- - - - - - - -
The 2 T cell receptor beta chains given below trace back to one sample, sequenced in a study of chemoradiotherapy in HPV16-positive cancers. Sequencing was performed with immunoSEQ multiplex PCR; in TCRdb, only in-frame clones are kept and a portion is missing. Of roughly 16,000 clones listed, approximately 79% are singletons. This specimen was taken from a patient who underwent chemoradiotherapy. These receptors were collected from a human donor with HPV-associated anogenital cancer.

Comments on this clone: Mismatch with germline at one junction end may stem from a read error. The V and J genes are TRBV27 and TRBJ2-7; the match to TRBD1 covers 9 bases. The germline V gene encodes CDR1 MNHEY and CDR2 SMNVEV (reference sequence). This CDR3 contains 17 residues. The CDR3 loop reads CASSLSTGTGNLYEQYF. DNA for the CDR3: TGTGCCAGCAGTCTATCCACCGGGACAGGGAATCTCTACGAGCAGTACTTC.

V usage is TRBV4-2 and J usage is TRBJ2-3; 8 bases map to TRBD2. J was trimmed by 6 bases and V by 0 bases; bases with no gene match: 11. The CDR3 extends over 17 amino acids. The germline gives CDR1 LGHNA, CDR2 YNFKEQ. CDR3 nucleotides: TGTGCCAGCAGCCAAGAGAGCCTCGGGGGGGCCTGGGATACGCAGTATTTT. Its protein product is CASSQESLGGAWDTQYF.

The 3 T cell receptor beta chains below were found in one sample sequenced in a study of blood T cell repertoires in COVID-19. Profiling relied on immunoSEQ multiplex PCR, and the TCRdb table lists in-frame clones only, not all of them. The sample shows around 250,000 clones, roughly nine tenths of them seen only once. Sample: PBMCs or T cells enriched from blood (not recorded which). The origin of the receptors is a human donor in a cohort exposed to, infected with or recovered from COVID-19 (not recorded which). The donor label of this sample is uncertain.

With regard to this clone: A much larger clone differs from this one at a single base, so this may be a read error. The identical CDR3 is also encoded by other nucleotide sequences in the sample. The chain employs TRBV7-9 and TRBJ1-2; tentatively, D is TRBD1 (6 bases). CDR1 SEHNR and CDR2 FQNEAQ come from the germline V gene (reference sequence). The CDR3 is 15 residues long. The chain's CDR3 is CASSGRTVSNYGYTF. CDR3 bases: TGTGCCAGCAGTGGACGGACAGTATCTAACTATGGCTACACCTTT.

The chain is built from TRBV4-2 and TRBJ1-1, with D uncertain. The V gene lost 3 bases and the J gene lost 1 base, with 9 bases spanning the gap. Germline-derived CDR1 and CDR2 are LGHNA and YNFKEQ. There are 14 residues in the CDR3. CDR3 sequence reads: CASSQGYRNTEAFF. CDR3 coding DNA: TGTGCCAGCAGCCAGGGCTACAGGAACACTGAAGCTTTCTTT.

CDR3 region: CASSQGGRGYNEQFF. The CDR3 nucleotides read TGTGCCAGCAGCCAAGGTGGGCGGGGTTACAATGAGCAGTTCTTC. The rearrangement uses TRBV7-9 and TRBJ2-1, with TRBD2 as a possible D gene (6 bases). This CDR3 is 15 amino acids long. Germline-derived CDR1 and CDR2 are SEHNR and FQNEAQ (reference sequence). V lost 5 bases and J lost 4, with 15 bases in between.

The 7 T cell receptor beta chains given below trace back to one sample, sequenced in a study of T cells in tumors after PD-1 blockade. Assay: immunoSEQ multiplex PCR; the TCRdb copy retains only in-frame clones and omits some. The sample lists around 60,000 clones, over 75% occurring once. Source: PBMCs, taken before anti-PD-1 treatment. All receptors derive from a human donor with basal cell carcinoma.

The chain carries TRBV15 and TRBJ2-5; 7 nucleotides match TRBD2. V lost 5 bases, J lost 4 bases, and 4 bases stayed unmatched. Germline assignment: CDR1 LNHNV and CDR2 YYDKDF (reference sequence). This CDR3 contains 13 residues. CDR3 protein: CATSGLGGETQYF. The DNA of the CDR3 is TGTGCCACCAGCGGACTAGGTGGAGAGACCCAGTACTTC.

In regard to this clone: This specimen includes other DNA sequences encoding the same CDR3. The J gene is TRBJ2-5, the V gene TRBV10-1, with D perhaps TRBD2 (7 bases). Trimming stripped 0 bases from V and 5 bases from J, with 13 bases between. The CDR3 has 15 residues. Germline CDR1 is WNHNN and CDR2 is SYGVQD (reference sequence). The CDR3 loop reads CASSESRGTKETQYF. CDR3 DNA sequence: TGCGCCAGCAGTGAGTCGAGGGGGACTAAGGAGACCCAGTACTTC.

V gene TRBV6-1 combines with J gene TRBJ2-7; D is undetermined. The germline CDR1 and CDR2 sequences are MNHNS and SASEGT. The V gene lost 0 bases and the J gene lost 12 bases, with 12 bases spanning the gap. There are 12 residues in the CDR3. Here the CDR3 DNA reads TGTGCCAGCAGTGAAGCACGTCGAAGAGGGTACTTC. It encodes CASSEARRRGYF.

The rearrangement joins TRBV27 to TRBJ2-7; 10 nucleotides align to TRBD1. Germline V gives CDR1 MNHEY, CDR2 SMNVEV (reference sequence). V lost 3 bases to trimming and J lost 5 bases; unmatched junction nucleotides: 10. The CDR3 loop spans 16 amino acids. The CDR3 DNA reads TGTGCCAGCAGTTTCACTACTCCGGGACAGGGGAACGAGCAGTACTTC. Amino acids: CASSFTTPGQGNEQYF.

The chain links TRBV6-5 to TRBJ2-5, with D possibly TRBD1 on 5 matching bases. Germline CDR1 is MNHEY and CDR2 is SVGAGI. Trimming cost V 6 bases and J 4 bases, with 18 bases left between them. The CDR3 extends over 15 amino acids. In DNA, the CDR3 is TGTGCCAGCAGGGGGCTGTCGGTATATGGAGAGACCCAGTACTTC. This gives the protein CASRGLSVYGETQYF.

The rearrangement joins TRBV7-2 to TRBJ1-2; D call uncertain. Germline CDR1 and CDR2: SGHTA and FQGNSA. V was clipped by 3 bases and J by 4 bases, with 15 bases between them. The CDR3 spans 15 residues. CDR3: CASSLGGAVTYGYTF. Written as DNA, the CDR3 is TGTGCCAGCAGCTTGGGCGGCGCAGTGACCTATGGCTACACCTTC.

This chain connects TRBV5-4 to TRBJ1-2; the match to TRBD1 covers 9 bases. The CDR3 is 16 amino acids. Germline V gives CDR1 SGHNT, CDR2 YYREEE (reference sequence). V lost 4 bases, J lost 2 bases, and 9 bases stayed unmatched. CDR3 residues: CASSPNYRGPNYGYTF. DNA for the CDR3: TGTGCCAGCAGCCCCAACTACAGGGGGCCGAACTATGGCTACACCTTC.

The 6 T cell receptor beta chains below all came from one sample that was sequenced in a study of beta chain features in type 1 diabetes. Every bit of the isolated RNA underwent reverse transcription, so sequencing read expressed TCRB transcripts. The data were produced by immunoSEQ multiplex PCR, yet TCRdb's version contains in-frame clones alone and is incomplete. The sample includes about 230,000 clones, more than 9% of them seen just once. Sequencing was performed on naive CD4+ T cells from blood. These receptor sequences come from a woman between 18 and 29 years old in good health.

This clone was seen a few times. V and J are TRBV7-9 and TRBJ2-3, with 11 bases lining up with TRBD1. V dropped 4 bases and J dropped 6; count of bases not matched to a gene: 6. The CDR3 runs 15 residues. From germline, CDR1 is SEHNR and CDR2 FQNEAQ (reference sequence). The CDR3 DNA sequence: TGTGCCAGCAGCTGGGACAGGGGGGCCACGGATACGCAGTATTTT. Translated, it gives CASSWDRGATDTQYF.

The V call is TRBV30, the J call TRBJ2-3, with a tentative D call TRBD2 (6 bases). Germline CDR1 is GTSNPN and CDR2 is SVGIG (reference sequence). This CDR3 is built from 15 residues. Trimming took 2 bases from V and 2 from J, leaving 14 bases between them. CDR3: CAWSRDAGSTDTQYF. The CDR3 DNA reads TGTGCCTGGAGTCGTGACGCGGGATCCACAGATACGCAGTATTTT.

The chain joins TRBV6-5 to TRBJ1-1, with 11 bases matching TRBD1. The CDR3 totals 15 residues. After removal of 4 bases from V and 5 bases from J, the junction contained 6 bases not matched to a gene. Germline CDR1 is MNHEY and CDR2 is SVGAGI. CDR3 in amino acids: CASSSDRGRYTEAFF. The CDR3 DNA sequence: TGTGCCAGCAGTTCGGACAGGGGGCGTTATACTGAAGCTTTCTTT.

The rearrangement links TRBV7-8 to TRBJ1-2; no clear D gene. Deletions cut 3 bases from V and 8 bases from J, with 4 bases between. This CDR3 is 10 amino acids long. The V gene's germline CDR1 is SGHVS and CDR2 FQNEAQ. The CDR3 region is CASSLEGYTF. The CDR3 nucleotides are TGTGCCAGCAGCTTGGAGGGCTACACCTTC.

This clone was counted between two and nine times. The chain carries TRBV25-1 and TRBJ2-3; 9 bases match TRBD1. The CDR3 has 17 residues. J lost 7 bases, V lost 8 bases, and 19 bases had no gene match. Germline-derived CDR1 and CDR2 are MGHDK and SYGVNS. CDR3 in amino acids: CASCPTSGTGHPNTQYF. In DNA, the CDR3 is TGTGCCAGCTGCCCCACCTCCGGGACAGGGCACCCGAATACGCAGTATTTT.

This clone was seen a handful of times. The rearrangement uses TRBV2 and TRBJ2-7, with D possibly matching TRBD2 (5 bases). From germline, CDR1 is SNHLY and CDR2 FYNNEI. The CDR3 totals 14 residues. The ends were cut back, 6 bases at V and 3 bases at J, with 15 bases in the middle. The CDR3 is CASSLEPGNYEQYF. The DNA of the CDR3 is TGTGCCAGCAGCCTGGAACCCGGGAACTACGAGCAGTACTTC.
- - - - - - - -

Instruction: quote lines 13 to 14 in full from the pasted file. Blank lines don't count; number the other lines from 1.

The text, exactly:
The chain links TRBV6-5 to TRBJ2-5, with D possibly TRBD1 on 5 matching bases. Germline CDR1 is MNHEY and CDR2 is SVGAGI. Trimming cost V 6 bases and J 4 bases, with 18 bases left between them. The CDR3 extends over 15 amino acids. In DNA, the CDR3 is TGTGCCAGCAGGGGGCTGTCGGTATATGGAGAGACCCAGTACTTC. This gives the protein CASRGLSVYGETQYF.

The rearrangement joins TRBV7-2 to TRBJ1-2; D call uncertain. Germline CDR1 and CDR2: SGHTA and FQGNSA. V was clipped by 3 bases and J by 4 bases, with 15 bases between them. The CDR3 spans 15 residues. CDR3: CASSLGGAVTYGYTF. Written as DNA, the CDR3 is TGTGCCAGCAGCTTGGGCGGCGCAGTGACCTATGGCTACACCTTC.